SEOUL (Reuters) -South Korea’s health ministry said on Wednesday it will administer a second COVID-19 vaccine booster shot for people over 60 as the country continues to battle the highly contagious Omicron variant.
“The government plans to expand the fourth round of vaccination to those aged 60 and older,” Health Minister Kwon Deok-cheol told a meeting, adding the infection rate in the age group has continued to rise to stand above 20%.
The country had previously begun providing second booster shots to high-risk groups, including those in nursing homes, as a surge in Omicron infections drove cases and deaths to record highs in recent months.
The Omicron-induced surge in cases appears to have peaked, with the daily infections falling to a third of the record figures marked in mid-March.
South Korea reported 195,419 new coronavirus cases as of Tuesday midnight, Korea Disease Control and Prevention Agency (KDCA) data showed, bringing the country’s total tally to 15,830,644 infections and 20,034 deaths.
The country will open booster shot reservations for the elderly on Monday and begin offering inoculation from April 25, KDCA Director Jeong Eun-kyeong told a press conference. At least 10.6 million people are eligible for the latest plan.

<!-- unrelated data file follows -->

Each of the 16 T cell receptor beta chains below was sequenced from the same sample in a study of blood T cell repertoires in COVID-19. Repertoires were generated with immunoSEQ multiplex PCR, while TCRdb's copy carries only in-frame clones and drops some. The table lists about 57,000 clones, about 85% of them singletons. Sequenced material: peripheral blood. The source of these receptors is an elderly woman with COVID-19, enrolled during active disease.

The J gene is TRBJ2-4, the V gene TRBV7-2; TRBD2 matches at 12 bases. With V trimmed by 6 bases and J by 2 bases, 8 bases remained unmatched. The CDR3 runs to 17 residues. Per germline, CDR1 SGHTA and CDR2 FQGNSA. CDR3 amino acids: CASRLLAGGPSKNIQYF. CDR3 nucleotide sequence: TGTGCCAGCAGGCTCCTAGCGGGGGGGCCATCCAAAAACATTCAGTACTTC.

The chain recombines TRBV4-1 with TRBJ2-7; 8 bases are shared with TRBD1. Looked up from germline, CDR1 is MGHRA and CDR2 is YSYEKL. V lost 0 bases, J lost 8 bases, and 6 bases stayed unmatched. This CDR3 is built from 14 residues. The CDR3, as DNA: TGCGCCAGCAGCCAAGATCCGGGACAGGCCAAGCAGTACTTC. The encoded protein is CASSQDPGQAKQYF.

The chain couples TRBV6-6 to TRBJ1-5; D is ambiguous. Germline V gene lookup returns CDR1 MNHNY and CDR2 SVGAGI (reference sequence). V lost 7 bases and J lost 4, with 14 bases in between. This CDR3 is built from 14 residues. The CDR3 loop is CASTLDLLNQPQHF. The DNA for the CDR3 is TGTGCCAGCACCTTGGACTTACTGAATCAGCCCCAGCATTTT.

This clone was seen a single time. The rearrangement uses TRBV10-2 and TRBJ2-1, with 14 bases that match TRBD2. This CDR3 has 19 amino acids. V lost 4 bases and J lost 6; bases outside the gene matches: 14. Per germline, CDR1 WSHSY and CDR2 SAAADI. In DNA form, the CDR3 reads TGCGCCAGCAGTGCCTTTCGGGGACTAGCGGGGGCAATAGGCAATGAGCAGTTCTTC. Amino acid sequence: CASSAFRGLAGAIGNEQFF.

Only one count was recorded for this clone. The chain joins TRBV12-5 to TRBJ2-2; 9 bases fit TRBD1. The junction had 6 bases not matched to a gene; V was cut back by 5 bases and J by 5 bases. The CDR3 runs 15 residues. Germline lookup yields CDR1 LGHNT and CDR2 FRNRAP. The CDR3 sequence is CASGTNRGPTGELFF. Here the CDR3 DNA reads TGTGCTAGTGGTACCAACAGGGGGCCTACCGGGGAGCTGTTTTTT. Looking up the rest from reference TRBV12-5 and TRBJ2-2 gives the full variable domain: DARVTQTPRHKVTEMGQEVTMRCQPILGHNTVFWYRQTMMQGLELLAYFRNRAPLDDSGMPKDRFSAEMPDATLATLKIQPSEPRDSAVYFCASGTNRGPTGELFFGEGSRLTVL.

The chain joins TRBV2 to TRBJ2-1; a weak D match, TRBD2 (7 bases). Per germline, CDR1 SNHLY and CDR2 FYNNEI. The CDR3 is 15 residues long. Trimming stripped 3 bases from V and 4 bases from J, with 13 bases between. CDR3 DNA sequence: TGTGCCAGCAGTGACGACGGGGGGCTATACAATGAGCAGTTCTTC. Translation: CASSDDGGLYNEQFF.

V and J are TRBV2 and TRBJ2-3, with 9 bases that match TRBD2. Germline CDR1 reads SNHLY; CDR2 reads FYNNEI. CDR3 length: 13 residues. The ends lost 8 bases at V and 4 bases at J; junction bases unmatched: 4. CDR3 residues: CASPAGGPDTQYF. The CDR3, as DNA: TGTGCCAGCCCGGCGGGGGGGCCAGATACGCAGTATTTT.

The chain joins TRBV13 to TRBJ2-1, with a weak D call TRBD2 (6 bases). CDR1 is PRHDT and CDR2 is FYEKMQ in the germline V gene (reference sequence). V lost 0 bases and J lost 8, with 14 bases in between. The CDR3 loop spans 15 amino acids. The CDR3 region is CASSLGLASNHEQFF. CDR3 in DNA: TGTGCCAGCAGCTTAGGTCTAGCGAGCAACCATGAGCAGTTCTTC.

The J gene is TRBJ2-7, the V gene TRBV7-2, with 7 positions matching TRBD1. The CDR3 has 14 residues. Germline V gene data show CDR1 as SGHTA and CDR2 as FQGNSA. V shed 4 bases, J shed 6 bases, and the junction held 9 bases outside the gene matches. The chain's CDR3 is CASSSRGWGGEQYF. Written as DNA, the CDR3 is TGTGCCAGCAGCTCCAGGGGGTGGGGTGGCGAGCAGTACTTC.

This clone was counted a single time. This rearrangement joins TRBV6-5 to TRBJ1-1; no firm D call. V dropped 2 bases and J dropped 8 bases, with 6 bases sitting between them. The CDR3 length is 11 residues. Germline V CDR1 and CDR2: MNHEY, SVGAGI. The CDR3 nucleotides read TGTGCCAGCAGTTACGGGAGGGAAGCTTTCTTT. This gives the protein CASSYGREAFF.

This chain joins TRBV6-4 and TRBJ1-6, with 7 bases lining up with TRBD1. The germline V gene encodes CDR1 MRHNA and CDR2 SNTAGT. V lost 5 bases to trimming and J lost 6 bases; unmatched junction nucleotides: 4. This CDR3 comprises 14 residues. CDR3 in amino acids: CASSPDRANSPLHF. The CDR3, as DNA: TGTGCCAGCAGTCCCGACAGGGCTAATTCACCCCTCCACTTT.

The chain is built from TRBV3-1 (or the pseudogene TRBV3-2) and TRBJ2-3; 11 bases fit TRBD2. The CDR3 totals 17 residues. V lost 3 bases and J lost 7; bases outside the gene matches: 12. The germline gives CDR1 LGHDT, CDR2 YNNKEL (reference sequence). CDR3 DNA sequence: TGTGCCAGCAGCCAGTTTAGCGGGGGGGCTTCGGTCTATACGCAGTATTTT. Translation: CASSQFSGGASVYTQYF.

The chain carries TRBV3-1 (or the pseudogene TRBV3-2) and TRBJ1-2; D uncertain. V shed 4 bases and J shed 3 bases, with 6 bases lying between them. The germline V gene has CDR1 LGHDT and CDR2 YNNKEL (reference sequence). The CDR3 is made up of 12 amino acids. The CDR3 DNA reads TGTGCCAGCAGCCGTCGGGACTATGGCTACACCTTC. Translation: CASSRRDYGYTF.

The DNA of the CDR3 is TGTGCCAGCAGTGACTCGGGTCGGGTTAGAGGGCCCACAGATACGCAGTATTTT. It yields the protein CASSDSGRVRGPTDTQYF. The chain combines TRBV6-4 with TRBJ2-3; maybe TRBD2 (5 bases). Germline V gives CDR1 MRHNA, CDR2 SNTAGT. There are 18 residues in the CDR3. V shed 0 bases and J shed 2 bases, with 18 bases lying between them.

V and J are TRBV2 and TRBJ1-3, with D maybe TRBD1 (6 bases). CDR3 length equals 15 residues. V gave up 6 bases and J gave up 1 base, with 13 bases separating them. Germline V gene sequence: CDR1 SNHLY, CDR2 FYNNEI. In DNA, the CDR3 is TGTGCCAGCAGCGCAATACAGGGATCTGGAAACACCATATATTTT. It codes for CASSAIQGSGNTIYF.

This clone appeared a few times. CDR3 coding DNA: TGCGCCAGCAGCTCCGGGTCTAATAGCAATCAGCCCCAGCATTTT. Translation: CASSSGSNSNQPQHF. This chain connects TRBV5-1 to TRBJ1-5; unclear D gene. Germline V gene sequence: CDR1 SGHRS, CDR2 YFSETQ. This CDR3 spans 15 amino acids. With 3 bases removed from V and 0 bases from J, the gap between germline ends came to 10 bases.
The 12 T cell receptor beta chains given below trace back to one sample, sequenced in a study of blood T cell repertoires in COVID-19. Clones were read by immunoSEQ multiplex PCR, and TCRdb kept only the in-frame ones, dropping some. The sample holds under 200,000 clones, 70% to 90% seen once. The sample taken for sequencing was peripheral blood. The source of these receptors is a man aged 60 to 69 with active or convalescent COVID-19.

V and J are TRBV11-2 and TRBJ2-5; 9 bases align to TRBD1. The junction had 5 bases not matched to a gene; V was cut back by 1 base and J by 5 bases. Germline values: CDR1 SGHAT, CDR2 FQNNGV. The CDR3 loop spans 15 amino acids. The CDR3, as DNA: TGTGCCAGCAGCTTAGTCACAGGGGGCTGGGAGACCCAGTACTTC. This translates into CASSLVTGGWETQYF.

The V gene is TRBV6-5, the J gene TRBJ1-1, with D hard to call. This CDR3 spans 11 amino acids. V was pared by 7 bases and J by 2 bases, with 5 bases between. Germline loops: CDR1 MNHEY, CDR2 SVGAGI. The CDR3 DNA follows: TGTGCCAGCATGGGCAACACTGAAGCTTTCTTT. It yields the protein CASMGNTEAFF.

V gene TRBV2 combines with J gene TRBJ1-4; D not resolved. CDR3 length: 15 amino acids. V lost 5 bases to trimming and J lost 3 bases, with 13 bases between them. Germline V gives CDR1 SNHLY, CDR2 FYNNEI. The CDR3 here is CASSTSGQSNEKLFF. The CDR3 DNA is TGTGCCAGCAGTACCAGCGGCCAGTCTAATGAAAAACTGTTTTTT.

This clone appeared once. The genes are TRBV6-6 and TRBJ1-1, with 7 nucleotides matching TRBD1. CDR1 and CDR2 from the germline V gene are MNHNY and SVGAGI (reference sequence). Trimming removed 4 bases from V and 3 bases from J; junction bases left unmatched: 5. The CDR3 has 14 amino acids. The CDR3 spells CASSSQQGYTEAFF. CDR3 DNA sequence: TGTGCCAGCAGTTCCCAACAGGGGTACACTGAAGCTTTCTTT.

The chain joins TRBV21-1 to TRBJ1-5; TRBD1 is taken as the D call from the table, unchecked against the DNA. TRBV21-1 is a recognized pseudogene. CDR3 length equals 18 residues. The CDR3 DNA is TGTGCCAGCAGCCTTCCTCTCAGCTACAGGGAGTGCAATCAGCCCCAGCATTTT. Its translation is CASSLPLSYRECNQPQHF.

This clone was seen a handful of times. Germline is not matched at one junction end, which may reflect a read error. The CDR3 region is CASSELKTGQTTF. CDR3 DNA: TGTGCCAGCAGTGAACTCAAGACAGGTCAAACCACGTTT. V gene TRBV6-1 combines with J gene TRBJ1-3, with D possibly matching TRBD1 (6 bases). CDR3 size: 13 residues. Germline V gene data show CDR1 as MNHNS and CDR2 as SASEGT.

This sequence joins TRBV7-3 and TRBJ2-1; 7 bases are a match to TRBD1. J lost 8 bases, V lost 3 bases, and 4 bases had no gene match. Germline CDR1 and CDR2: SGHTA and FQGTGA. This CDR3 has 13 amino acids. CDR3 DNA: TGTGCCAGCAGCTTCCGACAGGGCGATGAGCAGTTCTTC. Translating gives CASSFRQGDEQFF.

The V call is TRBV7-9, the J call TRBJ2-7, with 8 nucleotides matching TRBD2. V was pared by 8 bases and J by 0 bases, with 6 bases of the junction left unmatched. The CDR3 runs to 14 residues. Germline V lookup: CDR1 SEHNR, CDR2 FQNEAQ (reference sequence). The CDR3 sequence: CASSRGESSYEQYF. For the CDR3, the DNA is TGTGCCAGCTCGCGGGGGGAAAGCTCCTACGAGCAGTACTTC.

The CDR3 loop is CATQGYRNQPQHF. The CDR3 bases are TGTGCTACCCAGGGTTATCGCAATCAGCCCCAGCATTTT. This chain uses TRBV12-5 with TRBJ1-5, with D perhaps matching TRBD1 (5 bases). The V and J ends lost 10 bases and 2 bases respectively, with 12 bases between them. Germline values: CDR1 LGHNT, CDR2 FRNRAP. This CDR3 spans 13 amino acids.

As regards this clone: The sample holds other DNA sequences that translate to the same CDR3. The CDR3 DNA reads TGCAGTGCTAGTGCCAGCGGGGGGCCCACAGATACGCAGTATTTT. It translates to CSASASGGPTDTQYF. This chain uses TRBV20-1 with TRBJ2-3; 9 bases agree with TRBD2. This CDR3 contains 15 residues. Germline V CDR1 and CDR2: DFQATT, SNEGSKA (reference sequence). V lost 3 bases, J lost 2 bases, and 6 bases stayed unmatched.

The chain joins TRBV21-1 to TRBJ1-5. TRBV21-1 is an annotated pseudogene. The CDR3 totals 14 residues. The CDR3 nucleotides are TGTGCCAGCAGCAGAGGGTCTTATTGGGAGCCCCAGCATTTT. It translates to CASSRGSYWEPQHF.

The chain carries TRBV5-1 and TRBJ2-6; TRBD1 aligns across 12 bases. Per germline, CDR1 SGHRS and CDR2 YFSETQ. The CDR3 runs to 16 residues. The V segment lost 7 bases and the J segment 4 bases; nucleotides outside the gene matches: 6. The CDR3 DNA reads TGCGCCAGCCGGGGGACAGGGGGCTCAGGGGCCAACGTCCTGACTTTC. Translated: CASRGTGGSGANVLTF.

Jeong, however, said the health authorities are not planning to expand the second booster shot programme to a wider age group.
So far, 316,608 people have received the second booster shot, with around 33 million people – 64.2% of the total population – having received the first booster shot
The health ministry also said it will announce any amendments to the current social distancing rules on Friday.
The country loosened COVID-19 measures earlier this month, pushing back the curfew on eateries and other businesses to midnight, and allowing wider private gatherings of up to 10 people.
Meanwhile, Son Young-rae, a health ministry official, said in a radio interview on Tuesday that a complete removal of all limits on the opening hours of businesses and private gatherings were some possible measures being considered as the effectiveness of the distancing measures “have been declining”.
He added the current mask-wearing mandate is also on the list of measures being reviewed.
(Reporting by Joori Roh and Josh Smith; Editing by Christian Schmollinger, Kenneth Maxwell and Raju Gopalakrishnan)